Next he went out to the local hardware store and purchased all the tools he needed for the job: a screwdriver, a hammer, a saw, nuts, bolts, and lots and lots of wood.

Then he setup a workshop -- in our kitchen. He worked on his table like a man possessed, sawing here, pounding there, a flurry of action was he.

And after two weeks of constant work on the damn thing, he was done. Though I had seen the table progress in stages over the course of several days, I hadn't exactly seen the finished product as he was constructing it in pieces. So, at the end of week two, there was a great unveiling of the unit as a whole.

And I must say, once he yanked the bedspread that covered the table away, I found myself speechless.

For there, standing (and I use that term liberally) before me was something that looked less like a table and more like a cow with a broken leg wearing a ski-mask -- made completely of wood.

Jos simply stood there, smiling lovingly at his creation.

The fact that the whole thing swayed madly when Jos yanked the bedspread off of it filled me with dread. For I realized then, before he even said a word, what my role would be in this little project of his: I was to be the first on the table.

"Jump on," he invited.

"I'd rather not," I said. "In fact, I'd rather not anyone do any jumping around that thing. Maybe not even breathe."

"This thing is solid," he replied, firmly tapping the air 2 inches above the table. "Trust me."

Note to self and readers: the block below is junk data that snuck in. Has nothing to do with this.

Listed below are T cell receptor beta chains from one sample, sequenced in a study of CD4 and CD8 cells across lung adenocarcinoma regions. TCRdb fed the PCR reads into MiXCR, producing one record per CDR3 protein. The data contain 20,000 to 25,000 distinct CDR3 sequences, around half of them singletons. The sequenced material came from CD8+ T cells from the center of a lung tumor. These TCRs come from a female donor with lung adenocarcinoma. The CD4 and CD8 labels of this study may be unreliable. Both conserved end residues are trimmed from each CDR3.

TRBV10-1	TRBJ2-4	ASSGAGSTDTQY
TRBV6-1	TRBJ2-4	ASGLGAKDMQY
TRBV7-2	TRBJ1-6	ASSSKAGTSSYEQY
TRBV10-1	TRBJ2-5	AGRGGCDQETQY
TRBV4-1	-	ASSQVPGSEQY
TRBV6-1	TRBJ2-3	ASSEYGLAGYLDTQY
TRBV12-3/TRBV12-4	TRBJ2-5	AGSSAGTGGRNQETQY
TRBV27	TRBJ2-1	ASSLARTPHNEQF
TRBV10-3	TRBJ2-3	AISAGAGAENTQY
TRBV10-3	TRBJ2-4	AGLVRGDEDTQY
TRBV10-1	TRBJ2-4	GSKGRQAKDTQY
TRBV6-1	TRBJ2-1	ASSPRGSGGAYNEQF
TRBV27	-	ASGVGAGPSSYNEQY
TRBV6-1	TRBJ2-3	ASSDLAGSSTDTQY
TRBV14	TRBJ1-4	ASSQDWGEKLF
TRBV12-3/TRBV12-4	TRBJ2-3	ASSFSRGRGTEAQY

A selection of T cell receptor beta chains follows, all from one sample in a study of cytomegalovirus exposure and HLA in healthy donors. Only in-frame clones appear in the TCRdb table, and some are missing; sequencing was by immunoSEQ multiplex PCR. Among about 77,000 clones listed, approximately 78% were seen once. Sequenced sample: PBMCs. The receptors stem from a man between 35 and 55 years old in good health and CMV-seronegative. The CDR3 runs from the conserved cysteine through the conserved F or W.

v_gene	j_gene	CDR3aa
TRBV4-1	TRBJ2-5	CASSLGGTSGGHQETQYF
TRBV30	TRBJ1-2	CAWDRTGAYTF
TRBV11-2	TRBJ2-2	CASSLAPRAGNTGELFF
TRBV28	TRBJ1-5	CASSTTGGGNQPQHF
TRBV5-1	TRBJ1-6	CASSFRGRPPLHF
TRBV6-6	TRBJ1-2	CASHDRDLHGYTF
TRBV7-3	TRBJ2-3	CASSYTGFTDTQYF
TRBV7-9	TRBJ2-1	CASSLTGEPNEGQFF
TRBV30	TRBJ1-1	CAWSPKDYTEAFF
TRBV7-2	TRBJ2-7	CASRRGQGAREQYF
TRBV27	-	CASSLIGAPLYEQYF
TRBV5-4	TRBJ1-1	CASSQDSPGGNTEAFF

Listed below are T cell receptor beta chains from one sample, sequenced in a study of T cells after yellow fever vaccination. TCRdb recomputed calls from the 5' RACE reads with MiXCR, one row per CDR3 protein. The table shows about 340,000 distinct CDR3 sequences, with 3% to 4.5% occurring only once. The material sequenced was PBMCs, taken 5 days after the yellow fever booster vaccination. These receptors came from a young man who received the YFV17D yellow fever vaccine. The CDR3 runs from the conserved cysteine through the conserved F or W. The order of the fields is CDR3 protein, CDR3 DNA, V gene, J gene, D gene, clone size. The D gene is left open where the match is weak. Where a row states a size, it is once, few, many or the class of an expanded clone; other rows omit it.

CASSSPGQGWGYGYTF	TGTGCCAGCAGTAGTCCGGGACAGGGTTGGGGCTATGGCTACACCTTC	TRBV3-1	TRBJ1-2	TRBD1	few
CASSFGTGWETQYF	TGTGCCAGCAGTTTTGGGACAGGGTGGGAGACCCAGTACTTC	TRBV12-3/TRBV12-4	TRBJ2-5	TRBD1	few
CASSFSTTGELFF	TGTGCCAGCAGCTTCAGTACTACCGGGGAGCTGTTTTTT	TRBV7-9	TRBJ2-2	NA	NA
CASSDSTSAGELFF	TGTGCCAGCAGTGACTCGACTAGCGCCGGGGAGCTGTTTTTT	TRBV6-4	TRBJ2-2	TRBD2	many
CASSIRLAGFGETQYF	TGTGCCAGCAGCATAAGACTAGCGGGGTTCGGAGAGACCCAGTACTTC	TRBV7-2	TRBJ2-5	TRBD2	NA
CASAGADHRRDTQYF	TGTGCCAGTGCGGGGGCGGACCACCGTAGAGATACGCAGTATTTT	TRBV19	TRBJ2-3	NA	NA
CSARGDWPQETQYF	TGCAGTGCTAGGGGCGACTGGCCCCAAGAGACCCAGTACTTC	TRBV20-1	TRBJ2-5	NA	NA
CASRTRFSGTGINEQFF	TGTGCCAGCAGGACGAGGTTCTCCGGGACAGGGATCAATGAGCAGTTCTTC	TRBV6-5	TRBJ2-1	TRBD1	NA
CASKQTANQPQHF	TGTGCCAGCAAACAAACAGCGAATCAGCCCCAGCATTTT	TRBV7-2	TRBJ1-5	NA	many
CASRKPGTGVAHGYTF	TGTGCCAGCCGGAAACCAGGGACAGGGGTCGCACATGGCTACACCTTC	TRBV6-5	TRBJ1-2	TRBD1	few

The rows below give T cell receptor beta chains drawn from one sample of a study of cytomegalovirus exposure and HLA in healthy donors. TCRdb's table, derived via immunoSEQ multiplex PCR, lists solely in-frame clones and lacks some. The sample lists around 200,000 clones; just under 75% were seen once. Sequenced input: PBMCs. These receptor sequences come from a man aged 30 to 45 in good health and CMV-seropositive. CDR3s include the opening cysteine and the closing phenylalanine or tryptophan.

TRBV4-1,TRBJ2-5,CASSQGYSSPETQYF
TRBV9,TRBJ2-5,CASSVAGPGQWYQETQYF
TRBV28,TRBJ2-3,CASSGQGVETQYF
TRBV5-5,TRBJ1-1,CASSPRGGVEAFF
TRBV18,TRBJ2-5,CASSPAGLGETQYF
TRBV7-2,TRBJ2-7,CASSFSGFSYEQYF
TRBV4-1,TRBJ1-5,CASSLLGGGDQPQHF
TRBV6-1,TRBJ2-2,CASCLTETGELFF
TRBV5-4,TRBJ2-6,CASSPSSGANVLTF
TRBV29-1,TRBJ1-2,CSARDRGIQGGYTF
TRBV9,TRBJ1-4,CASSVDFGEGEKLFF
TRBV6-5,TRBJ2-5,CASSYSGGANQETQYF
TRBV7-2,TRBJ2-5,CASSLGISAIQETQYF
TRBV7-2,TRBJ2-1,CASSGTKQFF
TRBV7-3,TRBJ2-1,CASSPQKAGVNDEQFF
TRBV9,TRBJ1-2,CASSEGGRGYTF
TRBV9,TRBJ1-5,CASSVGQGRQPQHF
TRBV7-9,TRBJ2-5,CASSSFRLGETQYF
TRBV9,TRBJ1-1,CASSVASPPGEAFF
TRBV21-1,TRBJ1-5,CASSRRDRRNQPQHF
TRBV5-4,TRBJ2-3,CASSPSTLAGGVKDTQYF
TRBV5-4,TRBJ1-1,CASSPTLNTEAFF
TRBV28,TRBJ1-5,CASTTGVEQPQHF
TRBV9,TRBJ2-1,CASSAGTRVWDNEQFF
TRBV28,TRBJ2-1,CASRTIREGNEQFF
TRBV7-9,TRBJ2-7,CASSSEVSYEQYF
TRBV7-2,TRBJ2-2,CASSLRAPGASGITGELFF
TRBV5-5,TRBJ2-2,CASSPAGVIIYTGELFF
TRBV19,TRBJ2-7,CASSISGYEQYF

And like so many other times in the past, I did trust Jos. I got on the table, distinctly hearing each creak and wooden groan, feeling each support buckle underneath me as it adjusted to my weight. And once I was fully stretched out, I realized with some wonderment that the damn thing worked.

Sort of.

You see, in the end, the table didn't so much as fold in on itself as it needed to be deconstructed with a screwdriver and mallet, a process that took about 10 minutes total to exercise.

And unlike the original design he had in mind, it wasn't exactly portable. The table, being constructed entirely out of wood, weighed -- I'd guess -- about 55 lbs. Further, once fully in "travel mode" (as Jos described the table once deconstructed) it took up quite an amount of space, about the size of a 27" television. And so rather than simply picking it up by the handle, he needed to lug it around with the help of a dolly.

But as my friend had said before: These were minor details.

The real point to be made here is that Jos built the table. Others would simply talked about it, but never done anything. Or they would have began construction, and given up half way through. And a scant few may even have built one, but not be satisfied with what they had wrought.

But not Jos. Jos saw the table for what it was: it was a dream that he could make a reality. And he set about to do just that. And it though it didn't live up to his exact vision, he could at least say that he did it -- and that is more than what most can say in this world about their own dreams, their own "tables".

That is what I will miss most about my friend. He inspired in me a determination to pursue throughout my life my own dreams.

It was his way.

Opposition to the Portable Massage Table by Jos's dad.

In favor of the Portable Massage Table by Jessica B.

More by Jano Cabrera: Moist and Fresh, Portable Massage Table, Kurt Kobain , Damon and Phintias, People's Guide to Mexico

Return to the amazing Life of Jos Claerbout